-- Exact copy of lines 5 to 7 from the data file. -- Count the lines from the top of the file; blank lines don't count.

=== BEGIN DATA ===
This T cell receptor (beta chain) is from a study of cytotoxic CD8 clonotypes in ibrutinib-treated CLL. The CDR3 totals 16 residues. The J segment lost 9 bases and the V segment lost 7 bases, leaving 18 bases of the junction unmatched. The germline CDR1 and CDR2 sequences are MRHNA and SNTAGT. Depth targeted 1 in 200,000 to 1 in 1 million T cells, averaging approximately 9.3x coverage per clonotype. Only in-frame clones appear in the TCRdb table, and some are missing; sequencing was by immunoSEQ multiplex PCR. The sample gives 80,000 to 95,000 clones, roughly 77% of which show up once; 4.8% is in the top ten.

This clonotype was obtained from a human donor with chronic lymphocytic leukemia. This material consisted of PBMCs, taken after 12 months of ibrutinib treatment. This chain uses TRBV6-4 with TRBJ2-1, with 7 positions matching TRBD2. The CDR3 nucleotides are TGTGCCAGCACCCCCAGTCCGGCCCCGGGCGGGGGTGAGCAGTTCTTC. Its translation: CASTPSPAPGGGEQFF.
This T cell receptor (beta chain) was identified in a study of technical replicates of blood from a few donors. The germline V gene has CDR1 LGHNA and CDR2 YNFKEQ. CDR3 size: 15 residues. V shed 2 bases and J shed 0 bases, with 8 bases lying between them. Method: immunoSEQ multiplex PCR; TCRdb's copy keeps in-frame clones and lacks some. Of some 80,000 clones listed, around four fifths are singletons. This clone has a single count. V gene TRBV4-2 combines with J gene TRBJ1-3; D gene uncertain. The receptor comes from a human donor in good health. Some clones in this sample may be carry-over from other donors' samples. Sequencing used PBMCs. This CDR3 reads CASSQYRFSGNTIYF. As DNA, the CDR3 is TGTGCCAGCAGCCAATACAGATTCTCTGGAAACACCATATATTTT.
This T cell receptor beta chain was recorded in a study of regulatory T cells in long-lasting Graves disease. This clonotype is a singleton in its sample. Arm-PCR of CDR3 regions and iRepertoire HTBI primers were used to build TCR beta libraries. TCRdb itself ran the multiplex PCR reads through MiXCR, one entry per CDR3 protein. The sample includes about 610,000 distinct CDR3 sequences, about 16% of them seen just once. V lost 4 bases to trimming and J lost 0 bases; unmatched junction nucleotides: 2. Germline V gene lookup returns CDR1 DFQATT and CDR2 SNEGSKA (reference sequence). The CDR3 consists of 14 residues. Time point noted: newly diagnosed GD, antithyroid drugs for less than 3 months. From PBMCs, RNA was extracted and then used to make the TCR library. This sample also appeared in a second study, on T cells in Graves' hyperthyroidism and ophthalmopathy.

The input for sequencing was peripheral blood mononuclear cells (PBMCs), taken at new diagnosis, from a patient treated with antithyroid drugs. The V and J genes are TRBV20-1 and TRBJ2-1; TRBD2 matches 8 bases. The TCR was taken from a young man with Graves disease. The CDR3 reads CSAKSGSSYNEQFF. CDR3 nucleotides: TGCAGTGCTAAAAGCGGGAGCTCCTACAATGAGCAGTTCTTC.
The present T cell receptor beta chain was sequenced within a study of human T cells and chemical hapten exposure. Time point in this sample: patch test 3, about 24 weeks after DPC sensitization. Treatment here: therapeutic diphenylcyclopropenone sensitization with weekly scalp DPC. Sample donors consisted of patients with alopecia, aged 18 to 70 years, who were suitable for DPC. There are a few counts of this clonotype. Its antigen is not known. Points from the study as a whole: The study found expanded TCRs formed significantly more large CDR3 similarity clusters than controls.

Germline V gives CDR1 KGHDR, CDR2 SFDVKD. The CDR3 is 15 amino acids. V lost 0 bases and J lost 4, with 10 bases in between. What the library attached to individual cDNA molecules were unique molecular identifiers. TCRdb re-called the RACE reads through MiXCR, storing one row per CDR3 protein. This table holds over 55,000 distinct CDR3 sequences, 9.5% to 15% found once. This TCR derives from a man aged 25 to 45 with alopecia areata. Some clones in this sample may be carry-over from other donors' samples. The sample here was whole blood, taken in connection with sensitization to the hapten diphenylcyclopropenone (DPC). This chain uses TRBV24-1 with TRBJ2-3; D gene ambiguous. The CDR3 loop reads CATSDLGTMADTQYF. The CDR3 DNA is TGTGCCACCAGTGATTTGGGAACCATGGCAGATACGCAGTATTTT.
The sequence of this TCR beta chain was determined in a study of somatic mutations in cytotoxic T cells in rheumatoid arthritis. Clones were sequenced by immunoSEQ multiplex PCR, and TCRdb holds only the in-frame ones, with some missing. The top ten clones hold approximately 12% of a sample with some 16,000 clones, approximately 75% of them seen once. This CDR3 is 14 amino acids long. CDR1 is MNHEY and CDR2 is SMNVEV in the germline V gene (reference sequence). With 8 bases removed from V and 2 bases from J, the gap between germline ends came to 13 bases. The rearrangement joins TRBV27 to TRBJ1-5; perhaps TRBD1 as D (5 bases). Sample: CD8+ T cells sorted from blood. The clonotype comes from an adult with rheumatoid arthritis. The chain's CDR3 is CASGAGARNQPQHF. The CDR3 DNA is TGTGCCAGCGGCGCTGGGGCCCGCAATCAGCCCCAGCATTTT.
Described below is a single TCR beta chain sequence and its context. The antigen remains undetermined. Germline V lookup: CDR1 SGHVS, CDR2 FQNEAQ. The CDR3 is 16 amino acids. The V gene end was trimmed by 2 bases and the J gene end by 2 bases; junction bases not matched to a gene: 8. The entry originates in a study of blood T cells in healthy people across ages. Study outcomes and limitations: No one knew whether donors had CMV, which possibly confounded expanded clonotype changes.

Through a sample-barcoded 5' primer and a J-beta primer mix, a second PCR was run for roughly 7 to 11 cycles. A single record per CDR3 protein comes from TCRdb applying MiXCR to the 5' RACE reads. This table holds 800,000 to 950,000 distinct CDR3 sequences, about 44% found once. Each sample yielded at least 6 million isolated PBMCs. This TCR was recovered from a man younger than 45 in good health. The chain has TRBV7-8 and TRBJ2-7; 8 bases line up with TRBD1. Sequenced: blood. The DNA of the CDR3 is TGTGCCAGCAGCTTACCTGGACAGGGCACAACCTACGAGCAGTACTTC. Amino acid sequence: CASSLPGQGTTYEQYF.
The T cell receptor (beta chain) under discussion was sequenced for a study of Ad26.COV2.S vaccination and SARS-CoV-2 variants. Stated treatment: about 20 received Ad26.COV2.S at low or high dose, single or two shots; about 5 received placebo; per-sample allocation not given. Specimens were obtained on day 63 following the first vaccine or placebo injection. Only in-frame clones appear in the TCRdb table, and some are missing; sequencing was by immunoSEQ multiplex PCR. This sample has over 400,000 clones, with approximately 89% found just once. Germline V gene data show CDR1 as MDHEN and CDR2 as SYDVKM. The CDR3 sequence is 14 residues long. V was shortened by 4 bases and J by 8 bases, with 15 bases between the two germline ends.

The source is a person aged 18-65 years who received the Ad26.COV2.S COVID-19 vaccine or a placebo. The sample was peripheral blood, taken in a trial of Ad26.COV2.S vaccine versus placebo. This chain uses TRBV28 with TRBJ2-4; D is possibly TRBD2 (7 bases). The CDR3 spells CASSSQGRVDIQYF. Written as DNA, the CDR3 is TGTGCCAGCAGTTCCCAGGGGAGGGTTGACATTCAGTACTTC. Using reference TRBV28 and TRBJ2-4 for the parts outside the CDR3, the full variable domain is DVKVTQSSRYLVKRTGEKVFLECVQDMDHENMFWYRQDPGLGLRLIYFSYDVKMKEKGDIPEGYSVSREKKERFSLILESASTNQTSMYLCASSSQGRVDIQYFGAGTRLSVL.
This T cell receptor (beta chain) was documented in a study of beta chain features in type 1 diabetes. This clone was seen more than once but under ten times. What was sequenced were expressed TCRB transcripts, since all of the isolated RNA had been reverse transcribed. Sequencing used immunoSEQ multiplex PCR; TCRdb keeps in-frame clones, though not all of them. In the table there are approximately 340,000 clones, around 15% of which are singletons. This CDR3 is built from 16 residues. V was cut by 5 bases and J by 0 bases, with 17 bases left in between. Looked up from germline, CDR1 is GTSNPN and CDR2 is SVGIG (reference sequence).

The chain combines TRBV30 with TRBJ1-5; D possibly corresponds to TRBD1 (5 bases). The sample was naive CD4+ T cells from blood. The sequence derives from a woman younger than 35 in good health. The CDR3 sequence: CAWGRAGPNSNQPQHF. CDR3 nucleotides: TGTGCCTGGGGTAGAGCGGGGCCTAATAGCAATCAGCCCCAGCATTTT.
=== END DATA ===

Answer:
The input for sequencing was peripheral blood mononuclear cells (PBMCs), taken at new diagnosis, from a patient treated with antithyroid drugs. The V and J genes are TRBV20-1 and TRBJ2-1; TRBD2 matches 8 bases. The TCR was taken from a young man with Graves disease. The CDR3 reads CSAKSGSSYNEQFF. CDR3 nucleotides: TGCAGTGCTAAAAGCGGGAGCTCCTACAATGAGCAGTTCTTC.
The present T cell receptor beta chain was sequenced within a study of human T cells and chemical hapten exposure. Time point in this sample: patch test 3, about 24 weeks after DPC sensitization. Treatment here: therapeutic diphenylcyclopropenone sensitization with weekly scalp DPC. Sample donors consisted of patients with alopecia, aged 18 to 70 years, who were suitable for DPC. There are a few counts of this clonotype. Its antigen is not known. Points from the study as a whole: The study found expanded TCRs formed significantly more large CDR3 similarity clusters than controls.

Germline V gives CDR1 KGHDR, CDR2 SFDVKD. The CDR3 is 15 amino acids. V lost 0 bases and J lost 4, with 10 bases in between. What the library attached to individual cDNA molecules were unique molecular identifiers. TCRdb re-called the RACE reads through MiXCR, storing one row per CDR3 protein. This table holds over 55,000 distinct CDR3 sequences, 9.5% to 15% found once. This TCR derives from a man aged 25 to 45 with alopecia areata. Some clones in this sample may be carry-over from other donors' samples. The sample here was whole blood, taken in connection with sensitization to the hapten diphenylcyclopropenone (DPC). This chain uses TRBV24-1 with TRBJ2-3; D gene ambiguous. The CDR3 loop reads CATSDLGTMADTQYF. The CDR3 DNA is TGTGCCACCAGTGATTTGGGAACCATGGCAGATACGCAGTATTTT.